Movie adaptation of ‘One Day’ not as good as book
“One Day” by David Nicholls is a well written book and tells a story that I thought was well worth telling. Emma Morley and Dexter Mayhew meet on the day of their graduation from college and strike up an unlikely friendship that lasts for decades. The book follows their lives over the course of 20 years, with each chapter scrutinizing the one day that they first met each other. This is not a platonic friendship by any means. There is an abundance of longing, lust and unrequited love flitting about the pages to make for the perfect yet realistic love story. As perfect as a realistic story can be at least, and for that matter as realistic as a perfect love story can be.
A film adaptation had been in development as early as the book’s publication, and Nicholls was set to write the screenplay himself. Lone Scherfig, who directed Carey Mulligan in the film “An Education,” was hired to direct and Jim Sturgess and Anne Hathaway were cast in the roles of Dexter and Emma, respectively.
Having watched the film now and allowing myself a considerable amount of time to mull over it, I still cannot get over my initial disappointment over how lazily distilled and ineffectively directed I found this adaptation to be. Perhaps the only silver lining to this dismal cloud of frustrating storytelling was the performances. Sturgess and Hathaway make the most of what they are given to work with, and both succeed in capturing the essence of their literary counterparts. Sturgess is an absolute star, storming into each scene with the kind of charisma only British actors seem to be equipped with. Be it while cockily telling Hathway’s Emma, he’ll walk her home the first time they meet, or when trying to maintain a straight conversation with his dying mother while drunk and possibly drugged, Sturgess personifies a Dexter that is so utterly unlikeable in the beginning that you cannot help but love him for the person he evolves into towards the end.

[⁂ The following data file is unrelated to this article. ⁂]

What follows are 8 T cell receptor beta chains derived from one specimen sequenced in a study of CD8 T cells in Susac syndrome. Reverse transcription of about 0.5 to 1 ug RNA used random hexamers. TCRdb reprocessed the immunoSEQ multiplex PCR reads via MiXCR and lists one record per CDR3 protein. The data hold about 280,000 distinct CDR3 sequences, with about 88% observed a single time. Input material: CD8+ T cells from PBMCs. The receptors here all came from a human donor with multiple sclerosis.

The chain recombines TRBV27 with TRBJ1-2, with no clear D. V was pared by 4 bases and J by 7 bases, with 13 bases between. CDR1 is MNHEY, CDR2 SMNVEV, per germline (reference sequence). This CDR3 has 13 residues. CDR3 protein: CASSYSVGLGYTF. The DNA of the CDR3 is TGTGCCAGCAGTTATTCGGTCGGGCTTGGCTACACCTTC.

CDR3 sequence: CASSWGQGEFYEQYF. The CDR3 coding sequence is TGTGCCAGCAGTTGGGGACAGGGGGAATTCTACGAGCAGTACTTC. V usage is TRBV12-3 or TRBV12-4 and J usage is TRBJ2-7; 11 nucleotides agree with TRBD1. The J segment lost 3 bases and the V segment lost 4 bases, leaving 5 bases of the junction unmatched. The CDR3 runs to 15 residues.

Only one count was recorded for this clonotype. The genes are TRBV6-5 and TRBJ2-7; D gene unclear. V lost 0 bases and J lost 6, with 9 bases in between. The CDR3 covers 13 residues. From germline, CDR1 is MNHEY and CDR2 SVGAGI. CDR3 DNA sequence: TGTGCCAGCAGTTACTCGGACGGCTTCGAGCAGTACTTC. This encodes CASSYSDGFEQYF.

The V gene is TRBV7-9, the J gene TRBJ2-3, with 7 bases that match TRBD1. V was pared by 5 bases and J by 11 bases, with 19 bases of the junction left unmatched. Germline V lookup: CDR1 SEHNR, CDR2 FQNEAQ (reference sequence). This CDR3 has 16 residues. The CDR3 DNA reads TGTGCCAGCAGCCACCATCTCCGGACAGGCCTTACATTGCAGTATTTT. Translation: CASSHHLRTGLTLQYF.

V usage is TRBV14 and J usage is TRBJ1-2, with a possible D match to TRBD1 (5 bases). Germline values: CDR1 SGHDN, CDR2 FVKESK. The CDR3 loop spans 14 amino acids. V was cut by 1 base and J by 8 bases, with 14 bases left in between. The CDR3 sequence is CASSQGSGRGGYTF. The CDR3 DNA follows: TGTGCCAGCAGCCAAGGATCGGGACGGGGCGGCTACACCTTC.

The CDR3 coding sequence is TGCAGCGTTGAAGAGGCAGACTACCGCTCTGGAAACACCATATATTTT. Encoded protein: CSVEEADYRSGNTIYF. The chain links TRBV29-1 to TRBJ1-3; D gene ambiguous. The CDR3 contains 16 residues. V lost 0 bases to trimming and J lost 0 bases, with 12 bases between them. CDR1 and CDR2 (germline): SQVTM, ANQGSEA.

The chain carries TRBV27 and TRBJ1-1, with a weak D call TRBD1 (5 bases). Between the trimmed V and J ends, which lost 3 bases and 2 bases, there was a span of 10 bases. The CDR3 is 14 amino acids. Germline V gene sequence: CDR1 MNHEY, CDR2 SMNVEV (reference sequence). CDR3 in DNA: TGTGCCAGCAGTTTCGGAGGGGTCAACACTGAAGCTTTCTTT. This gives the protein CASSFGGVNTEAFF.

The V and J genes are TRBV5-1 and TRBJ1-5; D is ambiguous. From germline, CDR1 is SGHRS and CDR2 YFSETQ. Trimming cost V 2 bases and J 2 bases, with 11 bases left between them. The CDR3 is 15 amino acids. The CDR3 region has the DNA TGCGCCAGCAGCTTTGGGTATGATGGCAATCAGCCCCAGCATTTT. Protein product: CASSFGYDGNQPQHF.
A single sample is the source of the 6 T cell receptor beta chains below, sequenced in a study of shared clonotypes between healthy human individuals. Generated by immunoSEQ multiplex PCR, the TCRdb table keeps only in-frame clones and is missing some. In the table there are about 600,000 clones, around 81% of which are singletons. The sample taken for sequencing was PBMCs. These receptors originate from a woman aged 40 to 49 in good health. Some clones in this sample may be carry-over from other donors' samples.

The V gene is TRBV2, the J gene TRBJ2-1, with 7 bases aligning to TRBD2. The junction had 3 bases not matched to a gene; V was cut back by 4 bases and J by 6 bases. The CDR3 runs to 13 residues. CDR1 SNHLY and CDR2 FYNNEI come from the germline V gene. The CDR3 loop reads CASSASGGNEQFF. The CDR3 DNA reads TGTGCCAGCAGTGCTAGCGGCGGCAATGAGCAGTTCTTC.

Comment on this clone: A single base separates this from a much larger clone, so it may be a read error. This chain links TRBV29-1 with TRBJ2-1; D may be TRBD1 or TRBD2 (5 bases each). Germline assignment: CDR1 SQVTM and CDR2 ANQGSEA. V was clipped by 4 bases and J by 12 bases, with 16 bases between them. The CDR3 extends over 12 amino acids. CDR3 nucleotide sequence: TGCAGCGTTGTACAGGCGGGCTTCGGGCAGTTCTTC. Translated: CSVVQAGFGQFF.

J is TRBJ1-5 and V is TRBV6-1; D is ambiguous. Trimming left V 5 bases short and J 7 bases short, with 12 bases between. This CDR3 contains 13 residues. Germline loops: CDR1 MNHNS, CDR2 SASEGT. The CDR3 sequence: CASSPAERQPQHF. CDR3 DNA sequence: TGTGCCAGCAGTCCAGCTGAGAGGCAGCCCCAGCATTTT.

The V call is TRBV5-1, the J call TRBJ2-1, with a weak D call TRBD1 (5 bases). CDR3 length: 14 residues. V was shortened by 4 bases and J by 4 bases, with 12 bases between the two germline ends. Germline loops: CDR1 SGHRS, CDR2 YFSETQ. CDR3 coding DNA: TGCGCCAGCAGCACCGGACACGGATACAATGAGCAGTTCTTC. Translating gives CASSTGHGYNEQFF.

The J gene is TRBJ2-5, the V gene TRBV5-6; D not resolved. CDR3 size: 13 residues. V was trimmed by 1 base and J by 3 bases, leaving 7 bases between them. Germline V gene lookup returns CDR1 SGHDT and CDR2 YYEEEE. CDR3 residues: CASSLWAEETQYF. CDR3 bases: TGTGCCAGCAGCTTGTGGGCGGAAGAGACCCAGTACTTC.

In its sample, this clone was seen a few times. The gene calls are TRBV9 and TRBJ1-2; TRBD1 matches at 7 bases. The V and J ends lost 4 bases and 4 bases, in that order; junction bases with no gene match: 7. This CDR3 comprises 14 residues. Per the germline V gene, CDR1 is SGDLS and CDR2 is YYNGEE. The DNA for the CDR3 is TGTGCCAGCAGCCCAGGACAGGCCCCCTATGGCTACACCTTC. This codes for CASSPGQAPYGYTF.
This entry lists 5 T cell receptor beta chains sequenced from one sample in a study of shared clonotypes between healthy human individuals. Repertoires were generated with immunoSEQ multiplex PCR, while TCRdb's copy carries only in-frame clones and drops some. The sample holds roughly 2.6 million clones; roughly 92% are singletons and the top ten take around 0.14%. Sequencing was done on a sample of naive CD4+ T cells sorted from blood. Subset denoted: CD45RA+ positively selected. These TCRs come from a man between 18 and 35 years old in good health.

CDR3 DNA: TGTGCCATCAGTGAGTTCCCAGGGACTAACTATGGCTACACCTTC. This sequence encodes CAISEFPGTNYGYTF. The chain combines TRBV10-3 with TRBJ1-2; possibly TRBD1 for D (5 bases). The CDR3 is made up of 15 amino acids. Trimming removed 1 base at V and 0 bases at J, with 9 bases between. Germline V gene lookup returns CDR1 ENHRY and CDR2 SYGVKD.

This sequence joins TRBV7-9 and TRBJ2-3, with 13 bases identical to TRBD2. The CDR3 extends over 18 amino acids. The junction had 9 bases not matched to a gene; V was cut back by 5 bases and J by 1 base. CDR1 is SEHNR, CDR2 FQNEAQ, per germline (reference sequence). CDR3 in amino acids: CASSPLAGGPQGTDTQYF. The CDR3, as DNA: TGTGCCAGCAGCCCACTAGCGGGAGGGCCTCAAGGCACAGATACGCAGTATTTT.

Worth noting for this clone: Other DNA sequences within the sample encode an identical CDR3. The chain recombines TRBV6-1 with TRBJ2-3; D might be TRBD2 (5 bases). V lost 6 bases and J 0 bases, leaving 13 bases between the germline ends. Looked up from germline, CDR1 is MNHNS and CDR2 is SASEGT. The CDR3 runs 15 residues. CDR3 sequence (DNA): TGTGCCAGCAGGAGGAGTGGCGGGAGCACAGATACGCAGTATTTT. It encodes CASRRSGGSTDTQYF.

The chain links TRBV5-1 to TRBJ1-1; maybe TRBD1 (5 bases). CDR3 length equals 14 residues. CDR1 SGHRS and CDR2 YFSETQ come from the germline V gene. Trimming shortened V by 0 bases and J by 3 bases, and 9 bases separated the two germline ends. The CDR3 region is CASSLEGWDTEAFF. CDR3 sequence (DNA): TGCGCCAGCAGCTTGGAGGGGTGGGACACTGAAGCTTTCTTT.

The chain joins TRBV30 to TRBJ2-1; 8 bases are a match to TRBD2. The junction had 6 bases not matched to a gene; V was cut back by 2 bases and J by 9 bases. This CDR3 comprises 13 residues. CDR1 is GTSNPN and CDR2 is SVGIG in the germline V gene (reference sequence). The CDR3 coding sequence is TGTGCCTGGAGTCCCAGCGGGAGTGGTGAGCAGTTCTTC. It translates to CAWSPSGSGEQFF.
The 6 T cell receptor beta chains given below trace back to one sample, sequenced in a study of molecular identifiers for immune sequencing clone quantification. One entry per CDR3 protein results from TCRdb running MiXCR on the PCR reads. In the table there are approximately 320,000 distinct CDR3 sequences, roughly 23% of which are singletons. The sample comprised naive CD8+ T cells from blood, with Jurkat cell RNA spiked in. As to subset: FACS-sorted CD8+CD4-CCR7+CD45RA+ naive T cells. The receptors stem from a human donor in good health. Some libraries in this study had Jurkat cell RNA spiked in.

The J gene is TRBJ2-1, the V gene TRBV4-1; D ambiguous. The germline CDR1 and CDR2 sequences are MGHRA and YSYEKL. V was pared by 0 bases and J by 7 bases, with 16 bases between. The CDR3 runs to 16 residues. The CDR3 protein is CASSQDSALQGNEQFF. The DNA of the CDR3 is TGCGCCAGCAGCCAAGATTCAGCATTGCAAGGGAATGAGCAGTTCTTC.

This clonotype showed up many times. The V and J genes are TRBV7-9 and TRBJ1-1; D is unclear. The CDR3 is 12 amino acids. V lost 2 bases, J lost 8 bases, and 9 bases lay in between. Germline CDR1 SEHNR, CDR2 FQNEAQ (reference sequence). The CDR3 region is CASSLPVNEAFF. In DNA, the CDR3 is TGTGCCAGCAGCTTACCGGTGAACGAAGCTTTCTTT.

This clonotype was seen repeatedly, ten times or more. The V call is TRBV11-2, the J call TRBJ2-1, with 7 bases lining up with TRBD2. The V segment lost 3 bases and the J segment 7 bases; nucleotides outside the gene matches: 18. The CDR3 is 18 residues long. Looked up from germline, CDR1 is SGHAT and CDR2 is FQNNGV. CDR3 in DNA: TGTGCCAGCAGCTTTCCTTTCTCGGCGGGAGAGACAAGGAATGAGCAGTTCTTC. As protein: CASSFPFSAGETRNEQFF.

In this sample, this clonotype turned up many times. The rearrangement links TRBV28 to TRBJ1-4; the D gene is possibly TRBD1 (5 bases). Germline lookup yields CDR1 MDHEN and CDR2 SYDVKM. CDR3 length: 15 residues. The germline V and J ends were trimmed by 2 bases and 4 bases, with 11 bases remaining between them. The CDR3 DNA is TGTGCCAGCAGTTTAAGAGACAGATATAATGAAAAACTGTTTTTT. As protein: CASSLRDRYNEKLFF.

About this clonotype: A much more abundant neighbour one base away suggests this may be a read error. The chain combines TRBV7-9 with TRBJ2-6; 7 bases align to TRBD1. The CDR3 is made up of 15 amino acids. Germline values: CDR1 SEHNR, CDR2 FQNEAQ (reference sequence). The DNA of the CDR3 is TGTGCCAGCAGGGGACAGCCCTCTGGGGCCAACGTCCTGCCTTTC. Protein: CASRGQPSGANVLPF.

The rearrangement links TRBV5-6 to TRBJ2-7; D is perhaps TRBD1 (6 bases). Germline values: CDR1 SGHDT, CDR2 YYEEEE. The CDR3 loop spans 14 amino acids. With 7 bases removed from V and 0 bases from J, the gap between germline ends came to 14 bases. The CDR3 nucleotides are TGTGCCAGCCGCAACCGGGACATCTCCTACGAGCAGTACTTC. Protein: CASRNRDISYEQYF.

Hathaway is adept in her role but less impressive than Sturgess. In the book, Emma possesses infinite potential for success in many fields but always falls short of realizing what it is that she wants. What she wants and cannot have is, of course, her best friend Dex. This combined with her obvious intelligence and her slightly self-destructive tendencies make her a wonderfully complex character. In the film, however, Emma’s intelligence is not made apparent through the books she keeps referencing to Dexter or the long and lyrical letters she writes to him while he is out discovering himself in India. Instead, all that good stuff is traded for a pair of what I like to call “Harry Potter” glasses to let the audience know she is the “intellectual” type set against Dexter’s handsome and cocky type.
Hathaway can hardly be blamed for all that because the real fault here lies in Nicholls’ misguided screenwriting. And it gives me particular displeasure going forward, but the truth is Nicholls failed at adapting his own book. Scherfig did not do much to help the matter. The tone of the film is distractingly uneven. It switches back and forth between Dexter’s exploits as an inclining and then quickly declining TV presenter, and Emma’s woes and sorrows over not knowing what it is she should be doing instead of waitressing at a Mexican restaurant. While on the topic of tone, there is a completely unnecessary nude scene in the film that destroys the coy balance that had been previously established between Dexter’s nonchalant promiscuity and Emma’s prudence.
Dexter’s yin yang ankle tattoo is a clear nod to the differences between the two leads, but I wish so badly that their differences did not begin with Emma’s “Harry Potter” glasses and end with Dexter’s ankle tattoo. Scherfig and Nicholls failed to capitalize on how their differences made them tick.
There are some things that work in “One Day”. The cinematography is stunning and all the performances are excellent. Patricia Clarkson, in particular, stands out in the supporting cast as Dexter’s colorful English mother. We see her at her highest and her lowest, and it once again reminds us of how Clarkson can never do any wrong.
As far as romantic comedies and dramas go, “One Day” is pretty good. There are some scenes that are directly extracted from the book, and they are the scenes that work best. The narration stretched over two decades is somewhat refreshing. The age-old “opposites attract” formula does not get overly tiresome here, and it is for these reasons that “One Day” is not a bad film. People who have not read the book may even immensely enjoy it, but considering how good the book was, the film should have been much better.